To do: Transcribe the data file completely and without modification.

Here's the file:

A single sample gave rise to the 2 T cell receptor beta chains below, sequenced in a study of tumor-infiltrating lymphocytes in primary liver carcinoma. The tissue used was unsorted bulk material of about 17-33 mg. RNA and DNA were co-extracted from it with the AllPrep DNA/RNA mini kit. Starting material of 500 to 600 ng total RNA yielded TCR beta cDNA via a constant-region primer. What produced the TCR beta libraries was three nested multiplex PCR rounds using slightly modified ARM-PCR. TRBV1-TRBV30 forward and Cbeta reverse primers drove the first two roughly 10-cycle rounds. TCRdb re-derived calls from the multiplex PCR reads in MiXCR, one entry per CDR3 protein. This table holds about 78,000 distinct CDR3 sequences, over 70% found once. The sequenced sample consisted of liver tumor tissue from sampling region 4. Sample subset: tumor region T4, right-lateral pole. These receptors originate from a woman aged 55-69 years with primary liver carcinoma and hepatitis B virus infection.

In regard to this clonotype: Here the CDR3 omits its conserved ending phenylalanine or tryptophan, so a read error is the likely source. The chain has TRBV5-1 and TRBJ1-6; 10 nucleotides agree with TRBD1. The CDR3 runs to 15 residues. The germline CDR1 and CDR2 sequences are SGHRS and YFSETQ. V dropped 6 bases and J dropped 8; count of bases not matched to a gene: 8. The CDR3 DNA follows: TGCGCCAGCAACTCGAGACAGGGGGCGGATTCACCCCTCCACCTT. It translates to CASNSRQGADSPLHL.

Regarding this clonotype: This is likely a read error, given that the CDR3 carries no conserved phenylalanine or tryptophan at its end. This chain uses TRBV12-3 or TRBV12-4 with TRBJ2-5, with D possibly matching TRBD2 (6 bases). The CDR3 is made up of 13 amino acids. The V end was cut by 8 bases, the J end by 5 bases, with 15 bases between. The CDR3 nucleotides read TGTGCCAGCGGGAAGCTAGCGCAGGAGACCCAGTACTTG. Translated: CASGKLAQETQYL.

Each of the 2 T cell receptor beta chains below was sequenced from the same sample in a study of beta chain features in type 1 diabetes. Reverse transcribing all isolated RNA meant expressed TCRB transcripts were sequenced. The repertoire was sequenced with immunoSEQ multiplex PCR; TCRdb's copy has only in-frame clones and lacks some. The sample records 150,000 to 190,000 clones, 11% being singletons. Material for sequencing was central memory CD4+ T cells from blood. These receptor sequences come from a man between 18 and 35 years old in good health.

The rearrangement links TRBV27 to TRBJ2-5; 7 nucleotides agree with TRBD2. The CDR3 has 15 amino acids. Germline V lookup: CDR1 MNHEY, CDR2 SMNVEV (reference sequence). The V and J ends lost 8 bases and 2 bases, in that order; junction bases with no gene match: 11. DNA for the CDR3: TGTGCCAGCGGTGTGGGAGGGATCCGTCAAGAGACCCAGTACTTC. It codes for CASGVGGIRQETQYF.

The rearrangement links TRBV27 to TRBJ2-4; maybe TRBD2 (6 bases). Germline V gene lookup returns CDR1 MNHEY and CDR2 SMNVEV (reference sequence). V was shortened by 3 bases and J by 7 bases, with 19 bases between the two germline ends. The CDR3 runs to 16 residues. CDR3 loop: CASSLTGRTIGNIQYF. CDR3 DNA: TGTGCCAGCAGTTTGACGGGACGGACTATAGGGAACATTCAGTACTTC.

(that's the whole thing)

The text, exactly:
A single sample gave rise to the 2 T cell receptor beta chains below, sequenced in a study of tumor-infiltrating lymphocytes in primary liver carcinoma. The tissue used was unsorted bulk material of about 17-33 mg. RNA and DNA were co-extracted from it with the AllPrep DNA/RNA mini kit. Starting material of 500 to 600 ng total RNA yielded TCR beta cDNA via a constant-region primer. What produced the TCR beta libraries was three nested multiplex PCR rounds using slightly modified ARM-PCR. TRBV1-TRBV30 forward and Cbeta reverse primers drove the first two roughly 10-cycle rounds. TCRdb re-derived calls from the multiplex PCR reads in MiXCR, one entry per CDR3 protein. This table holds about 78,000 distinct CDR3 sequences, over 70% found once. The sequenced sample consisted of liver tumor tissue from sampling region 4. Sample subset: tumor region T4, right-lateral pole. These receptors originate from a woman aged 55-69 years with primary liver carcinoma and hepatitis B virus infection.

In regard to this clonotype: Here the CDR3 omits its conserved ending phenylalanine or tryptophan, so a read error is the likely source. The chain has TRBV5-1 and TRBJ1-6; 10 nucleotides agree with TRBD1. The CDR3 runs to 15 residues. The germline CDR1 and CDR2 sequences are SGHRS and YFSETQ. V dropped 6 bases and J dropped 8; count of bases not matched to a gene: 8. The CDR3 DNA follows: TGCGCCAGCAACTCGAGACAGGGGGCGGATTCACCCCTCCACCTT. It translates to CASNSRQGADSPLHL.

Regarding this clonotype: This is likely a read error, given that the CDR3 carries no conserved phenylalanine or tryptophan at its end. This chain uses TRBV12-3 or TRBV12-4 with TRBJ2-5, with D possibly matching TRBD2 (6 bases). The CDR3 is made up of 13 amino acids. The V end was cut by 8 bases, the J end by 5 bases, with 15 bases between. The CDR3 nucleotides read TGTGCCAGCGGGAAGCTAGCGCAGGAGACCCAGTACTTG. Translated: CASGKLAQETQYL.

Each of the 2 T cell receptor beta chains below was sequenced from the same sample in a study of beta chain features in type 1 diabetes. Reverse transcribing all isolated RNA meant expressed TCRB transcripts were sequenced. The repertoire was sequenced with immunoSEQ multiplex PCR; TCRdb's copy has only in-frame clones and lacks some. The sample records 150,000 to 190,000 clones, 11% being singletons. Material for sequencing was central memory CD4+ T cells from blood. These receptor sequences come from a man between 18 and 35 years old in good health.

The rearrangement links TRBV27 to TRBJ2-5; 7 nucleotides agree with TRBD2. The CDR3 has 15 amino acids. Germline V lookup: CDR1 MNHEY, CDR2 SMNVEV (reference sequence). The V and J ends lost 8 bases and 2 bases, in that order; junction bases with no gene match: 11. DNA for the CDR3: TGTGCCAGCGGTGTGGGAGGGATCCGTCAAGAGACCCAGTACTTC. It codes for CASGVGGIRQETQYF.

The rearrangement links TRBV27 to TRBJ2-4; maybe TRBD2 (6 bases). Germline V gene lookup returns CDR1 MNHEY and CDR2 SMNVEV (reference sequence). V was shortened by 3 bases and J by 7 bases, with 19 bases between the two germline ends. The CDR3 runs to 16 residues. CDR3 loop: CASSLTGRTIGNIQYF. CDR3 DNA: TGTGCCAGCAGTTTGACGGGACGGACTATAGGGAACATTCAGTACTTC.